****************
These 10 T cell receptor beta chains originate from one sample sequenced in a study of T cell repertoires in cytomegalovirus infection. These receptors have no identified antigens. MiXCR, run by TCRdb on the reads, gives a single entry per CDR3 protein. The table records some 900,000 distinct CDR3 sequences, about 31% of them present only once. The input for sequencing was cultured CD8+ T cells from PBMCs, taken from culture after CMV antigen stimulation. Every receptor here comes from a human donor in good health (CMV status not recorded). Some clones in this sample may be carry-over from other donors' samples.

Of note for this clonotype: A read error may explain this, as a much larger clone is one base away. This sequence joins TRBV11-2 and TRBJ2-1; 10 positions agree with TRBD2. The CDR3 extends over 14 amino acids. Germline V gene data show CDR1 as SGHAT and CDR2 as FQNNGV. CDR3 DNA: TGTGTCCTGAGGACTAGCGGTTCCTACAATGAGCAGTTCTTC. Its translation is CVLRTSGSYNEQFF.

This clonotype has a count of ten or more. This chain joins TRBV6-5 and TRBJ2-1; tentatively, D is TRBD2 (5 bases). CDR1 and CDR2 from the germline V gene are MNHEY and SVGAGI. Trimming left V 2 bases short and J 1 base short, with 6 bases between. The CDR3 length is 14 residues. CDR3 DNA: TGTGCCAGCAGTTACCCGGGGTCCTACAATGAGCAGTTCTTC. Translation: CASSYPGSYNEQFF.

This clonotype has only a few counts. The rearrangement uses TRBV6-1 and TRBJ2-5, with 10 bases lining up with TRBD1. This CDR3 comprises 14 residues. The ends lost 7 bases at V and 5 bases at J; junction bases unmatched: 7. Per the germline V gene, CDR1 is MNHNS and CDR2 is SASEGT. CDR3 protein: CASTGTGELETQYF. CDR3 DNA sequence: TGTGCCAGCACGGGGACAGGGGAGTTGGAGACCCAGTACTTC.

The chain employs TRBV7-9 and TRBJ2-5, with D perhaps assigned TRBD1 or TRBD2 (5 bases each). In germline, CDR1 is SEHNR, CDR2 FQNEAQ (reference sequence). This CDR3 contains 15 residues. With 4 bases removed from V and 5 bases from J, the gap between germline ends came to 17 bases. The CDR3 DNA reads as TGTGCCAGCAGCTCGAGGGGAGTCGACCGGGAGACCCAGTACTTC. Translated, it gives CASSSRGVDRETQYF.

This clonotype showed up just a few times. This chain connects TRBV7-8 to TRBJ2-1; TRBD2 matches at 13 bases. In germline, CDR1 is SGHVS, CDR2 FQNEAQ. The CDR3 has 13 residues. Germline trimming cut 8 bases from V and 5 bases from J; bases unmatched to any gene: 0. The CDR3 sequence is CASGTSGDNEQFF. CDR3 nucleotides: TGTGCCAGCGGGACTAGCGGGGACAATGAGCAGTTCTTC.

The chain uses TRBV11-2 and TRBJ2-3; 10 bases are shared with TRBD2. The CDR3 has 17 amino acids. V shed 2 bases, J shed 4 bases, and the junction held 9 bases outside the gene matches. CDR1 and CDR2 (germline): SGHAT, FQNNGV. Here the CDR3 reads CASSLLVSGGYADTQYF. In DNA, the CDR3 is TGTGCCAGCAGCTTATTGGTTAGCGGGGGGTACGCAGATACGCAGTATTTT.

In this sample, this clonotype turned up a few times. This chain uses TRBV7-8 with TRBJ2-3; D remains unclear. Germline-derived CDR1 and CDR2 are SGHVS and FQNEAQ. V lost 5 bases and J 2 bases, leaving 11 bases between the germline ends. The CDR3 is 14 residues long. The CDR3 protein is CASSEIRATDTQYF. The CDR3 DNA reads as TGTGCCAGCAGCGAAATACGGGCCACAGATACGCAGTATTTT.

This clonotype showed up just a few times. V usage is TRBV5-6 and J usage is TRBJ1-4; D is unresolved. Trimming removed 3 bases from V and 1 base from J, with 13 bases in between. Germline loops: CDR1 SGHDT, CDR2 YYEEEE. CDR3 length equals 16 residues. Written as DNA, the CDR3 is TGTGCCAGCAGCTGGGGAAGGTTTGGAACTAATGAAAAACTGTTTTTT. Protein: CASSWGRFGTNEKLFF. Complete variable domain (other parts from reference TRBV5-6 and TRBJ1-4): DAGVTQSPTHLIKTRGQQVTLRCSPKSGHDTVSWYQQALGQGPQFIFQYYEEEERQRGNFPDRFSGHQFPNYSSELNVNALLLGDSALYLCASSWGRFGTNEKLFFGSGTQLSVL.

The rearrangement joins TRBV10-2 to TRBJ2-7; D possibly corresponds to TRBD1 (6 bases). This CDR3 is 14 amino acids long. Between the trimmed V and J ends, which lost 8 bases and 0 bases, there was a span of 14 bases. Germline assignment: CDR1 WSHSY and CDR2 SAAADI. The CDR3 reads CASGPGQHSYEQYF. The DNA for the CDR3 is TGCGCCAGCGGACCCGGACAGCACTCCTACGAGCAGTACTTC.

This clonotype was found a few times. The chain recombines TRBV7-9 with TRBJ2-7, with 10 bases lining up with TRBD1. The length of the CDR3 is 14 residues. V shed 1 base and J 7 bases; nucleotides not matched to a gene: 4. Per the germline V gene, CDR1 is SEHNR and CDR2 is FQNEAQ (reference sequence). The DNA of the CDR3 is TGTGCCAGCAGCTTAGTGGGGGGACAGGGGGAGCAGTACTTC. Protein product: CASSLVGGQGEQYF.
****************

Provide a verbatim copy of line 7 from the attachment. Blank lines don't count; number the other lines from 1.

The chain uses TRBV11-2 and TRBJ2-3; 10 bases are shared with TRBD2. The CDR3 has 17 amino acids. V shed 2 bases, J shed 4 bases, and the junction held 9 bases outside the gene matches. CDR1 and CDR2 (germline): SGHAT, FQNNGV. Here the CDR3 reads CASSLLVSGGYADTQYF. In DNA, the CDR3 is TGTGCCAGCAGCTTATTGGTTAGCGGGGGGTACGCAGATACGCAGTATTTT.